These are just some of the words we associate with the Holy month of Ramadan. Every year, when this month comes around, it feels as though an old friend or acquaintance is visiting us – we feel the familiar energy and vibe that is Ramadan, and we go through the habitual process of adjusting to the fasting period. It is a cleansing period for us both internally as we reflect on our deeds, actions and habits, and externally as we focus on our diet, lifestyle and physical wellbeing (Islamicity.org, 2018). The rituals that are specific to this Holy month help create this optimum atmosphere for reflecting on and cleansing our mind, body and energy. Performing Taraweeh (night prayers), I’tikaaf (staying at the mosque and devoting oneself to prayer instead of the outside world) and celebrating Laylatul Qadr (the Night of Power and Destiny) are just some of the rituals that make this month special and give us a lot of thinking time.

So, our question is: What about Self-Love? Do we give time for Self-Acceptance?

Don’t get us wrong, the rituals and familiarity of Ramadan that we talked about above are important, beneficial, and definite must-do’s, but sometimes it’s easy to forget to love and accept ourselves when we are constantly striving towards perfection. Sometimes, it’s easy to get lost in the details and momentarily lose the sincerity and love. Sometimes, it’s easy to focus on our faults instead of appreciating our efforts.

Self-love and acceptance doesn’t mean accepting where we are in life and giving up striving to become better. It means accepting that our position is to strive to be the best versions of ourselves that we are capable of being. I know that it is far easier said than done, but it is not impossible. The Holy month of Ramadan is the best time of year to love and accept ourselves because that is quite literally the best way to positively move forward in life, both physically and mentally. Self-acceptance in life is like the Ramadan of the Islamic Calendar – it is special, it is sacred and it is the healthiest way to live. When we accept who we are and where we have reached in this journey called life, and we love ourself for this, we are better equipped to improve on our shortcomings and work harder on our strengths in the way of Allah (Subhanah wa ta’laa).

So, what are some of the ways through which we can achieve this? Well, we are am glad you asked!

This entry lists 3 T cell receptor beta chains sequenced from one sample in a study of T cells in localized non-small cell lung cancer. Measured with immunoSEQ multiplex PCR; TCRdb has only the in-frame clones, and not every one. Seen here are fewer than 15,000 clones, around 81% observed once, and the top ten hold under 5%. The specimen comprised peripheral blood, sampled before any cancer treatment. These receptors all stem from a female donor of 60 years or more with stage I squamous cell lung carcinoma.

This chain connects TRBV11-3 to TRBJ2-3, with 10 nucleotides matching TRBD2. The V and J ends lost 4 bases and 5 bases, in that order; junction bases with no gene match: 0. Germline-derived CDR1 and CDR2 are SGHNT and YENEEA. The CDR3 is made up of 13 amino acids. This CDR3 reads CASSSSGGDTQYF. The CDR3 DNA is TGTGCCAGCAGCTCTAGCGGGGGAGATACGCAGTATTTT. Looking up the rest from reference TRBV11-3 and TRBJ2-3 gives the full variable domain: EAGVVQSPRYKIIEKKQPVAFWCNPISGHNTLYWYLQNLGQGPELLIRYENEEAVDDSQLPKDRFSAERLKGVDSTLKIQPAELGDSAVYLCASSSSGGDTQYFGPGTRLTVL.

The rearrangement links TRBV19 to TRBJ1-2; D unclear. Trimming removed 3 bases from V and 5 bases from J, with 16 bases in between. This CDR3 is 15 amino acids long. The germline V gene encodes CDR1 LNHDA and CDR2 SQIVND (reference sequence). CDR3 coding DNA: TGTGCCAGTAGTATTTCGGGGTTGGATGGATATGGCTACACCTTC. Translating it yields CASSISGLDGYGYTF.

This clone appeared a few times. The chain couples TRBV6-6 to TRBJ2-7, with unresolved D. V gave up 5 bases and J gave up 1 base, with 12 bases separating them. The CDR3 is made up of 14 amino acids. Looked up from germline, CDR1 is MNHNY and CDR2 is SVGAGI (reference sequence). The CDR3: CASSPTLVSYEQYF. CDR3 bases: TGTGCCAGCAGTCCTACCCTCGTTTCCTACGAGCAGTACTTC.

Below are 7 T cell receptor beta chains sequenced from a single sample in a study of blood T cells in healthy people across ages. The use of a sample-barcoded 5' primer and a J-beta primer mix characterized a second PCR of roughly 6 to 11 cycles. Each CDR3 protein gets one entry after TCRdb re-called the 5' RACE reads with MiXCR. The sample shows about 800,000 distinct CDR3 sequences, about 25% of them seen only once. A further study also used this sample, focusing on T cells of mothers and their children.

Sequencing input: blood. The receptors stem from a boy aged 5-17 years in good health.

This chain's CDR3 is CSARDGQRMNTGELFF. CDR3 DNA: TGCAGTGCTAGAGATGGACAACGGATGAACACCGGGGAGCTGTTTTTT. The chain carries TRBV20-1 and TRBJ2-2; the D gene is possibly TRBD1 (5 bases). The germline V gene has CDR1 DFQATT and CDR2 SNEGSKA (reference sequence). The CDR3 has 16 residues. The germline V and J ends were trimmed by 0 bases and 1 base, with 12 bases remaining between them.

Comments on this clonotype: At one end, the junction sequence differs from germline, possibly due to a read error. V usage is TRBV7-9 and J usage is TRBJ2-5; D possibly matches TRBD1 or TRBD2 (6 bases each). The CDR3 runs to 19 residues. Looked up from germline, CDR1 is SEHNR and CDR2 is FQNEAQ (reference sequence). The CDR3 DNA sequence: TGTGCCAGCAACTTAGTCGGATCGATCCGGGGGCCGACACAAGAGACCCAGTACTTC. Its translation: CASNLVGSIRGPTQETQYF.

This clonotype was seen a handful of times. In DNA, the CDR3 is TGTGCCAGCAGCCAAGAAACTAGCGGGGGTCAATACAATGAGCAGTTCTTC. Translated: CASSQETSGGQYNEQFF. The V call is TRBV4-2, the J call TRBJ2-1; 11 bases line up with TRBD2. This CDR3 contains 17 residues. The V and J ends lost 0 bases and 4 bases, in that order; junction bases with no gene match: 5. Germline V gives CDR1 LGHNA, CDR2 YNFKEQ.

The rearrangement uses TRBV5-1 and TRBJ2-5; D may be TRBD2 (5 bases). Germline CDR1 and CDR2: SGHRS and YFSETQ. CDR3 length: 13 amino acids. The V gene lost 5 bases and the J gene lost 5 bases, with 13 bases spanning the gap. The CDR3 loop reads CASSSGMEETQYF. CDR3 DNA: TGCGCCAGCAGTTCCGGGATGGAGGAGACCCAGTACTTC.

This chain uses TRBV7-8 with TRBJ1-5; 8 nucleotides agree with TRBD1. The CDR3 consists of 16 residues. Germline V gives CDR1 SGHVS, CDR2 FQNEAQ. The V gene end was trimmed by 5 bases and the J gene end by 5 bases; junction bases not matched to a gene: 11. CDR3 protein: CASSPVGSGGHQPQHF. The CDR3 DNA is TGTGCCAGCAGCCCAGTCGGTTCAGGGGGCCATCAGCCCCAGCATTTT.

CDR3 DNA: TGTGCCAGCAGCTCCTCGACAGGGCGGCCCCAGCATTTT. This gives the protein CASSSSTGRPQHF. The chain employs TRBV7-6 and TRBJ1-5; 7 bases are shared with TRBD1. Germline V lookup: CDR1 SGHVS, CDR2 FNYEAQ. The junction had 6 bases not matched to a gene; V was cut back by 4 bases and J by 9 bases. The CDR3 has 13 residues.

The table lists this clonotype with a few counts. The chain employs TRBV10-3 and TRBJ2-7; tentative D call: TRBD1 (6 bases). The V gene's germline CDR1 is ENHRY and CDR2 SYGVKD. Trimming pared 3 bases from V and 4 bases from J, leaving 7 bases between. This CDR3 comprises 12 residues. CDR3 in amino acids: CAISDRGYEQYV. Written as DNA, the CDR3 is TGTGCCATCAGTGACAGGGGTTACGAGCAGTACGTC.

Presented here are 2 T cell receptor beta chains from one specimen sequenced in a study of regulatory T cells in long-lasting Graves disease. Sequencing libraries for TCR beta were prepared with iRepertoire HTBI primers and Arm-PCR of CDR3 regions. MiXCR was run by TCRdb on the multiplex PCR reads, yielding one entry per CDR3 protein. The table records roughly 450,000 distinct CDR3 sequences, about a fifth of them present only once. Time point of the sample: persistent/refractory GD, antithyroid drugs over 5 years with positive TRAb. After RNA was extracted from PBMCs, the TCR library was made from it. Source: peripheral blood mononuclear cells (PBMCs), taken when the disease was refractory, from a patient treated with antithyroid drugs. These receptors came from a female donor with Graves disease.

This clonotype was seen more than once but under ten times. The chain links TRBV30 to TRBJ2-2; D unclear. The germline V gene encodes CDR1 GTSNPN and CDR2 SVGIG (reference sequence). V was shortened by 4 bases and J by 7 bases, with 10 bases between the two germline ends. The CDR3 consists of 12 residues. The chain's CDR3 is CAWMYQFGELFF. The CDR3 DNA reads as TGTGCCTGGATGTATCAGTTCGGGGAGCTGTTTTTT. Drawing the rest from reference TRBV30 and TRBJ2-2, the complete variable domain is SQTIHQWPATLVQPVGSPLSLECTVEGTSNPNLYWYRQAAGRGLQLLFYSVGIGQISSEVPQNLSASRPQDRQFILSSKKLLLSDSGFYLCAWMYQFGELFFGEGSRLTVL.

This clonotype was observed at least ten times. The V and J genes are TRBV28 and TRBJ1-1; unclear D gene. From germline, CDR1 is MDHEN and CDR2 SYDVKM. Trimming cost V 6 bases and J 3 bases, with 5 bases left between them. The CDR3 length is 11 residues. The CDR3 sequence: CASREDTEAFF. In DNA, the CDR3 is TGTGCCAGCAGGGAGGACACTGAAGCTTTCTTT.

Aside from Mindfulness, which we discussed last week, we can try to actively source out the negativity from our lives and introduce more positivity. This can be in the form of spending less time with toxic people or forgiving someone who you are holding a grudge against. We need to embrace the fact that everyone is experiencing their own struggles and dealing with it in their own ways, and that sometimes this can mean lashing out or speaking out of turn for which it’s better to forgive them and okay to avoid them for a while (without offending them, of-course). Alternatively, you can try to focus your energy and prayers on overcoming a long-time struggle or habit, such as anger, pessimism or jealousy, whether it is through remembering and conversing with Him regularly as your confidante, and sourcing out external help to address these problems. Remember, finding refuge in Allah (Subhanah wa ta’ala) and seeking help in other people are not mutually exclusive – it all depends on your intention, which is for the pleasure of Allah (Subhanah wa ta’ala).

Sometimes, when we have a lot of time to think, we can start over-thinking or feeling depressed and worse off than we were. This is very common and can drastically affect us in an unhealthy way, but it doesn’t mean that we should stop taking this time to ourselves. It just means that we may need more time to practice how to minimize thinking that can be destructive and disruptive, and try to find healthier ways to deal, like thinking about the bigger picture in an objective way and giving ourselves the benefit of the doubt. Taking more time to rejuvenate with hope rather than guilt is difficult, especially when it is human nature to take strength from negative emotions like guilt and pain, than from positive emotions like love and hope. However, the outcomes that arise from the fuel of positive emotions and love are drastically better and longer-lasting.

In multiple verses of the Quran we read about the Love of Allah (Subhanah wa ta’laa) for us, for example:

“I begin in the name of Allah, the most compassionate, the most merciful.”
Surah Fatiha – and something you should say before starting anything

“If you love Allah, then follow me, Allah will love you and forgive you your sins; and Allah is Forgiving, Merciful.”
~ Qur’an 3:31

“Whatever benefit comes to you (O man), it is from God, and whatever misfortune befalls you, it is from yourself”
~ Qur’an 4:79

“…(for) verily Allah loves those who trust (in Him).”
~ Qur’an 3:159

His love for us knows no limits, and is more than a mother’s love to her child (Bukhari). Therefore, we owe it to ourselves to love, cherish and accept ourselves. So, let’s elevate this Ramadan and introduce these habits in our daily lives.

Sarah Gulamhusein

Sarah Gulamhusein

Sarah is a Master’s graduate in Psychology, having completed an undergraduate degree in Medical Biochemistry. She is passionate about mental health and has attained a good knowledge of mental illnesses from both a scientific and psychological perspective. From her early years, she has been a keen writer and has consistently used her words to raise awareness and battle the stigma of mental health in society, highlight the challenges faced by Black, Asian and Minority Ethnic communities within the UK – especially for an organisation called 1000women. She hopes to use her skills and motivation to inspire others, promote co-existence and help others.

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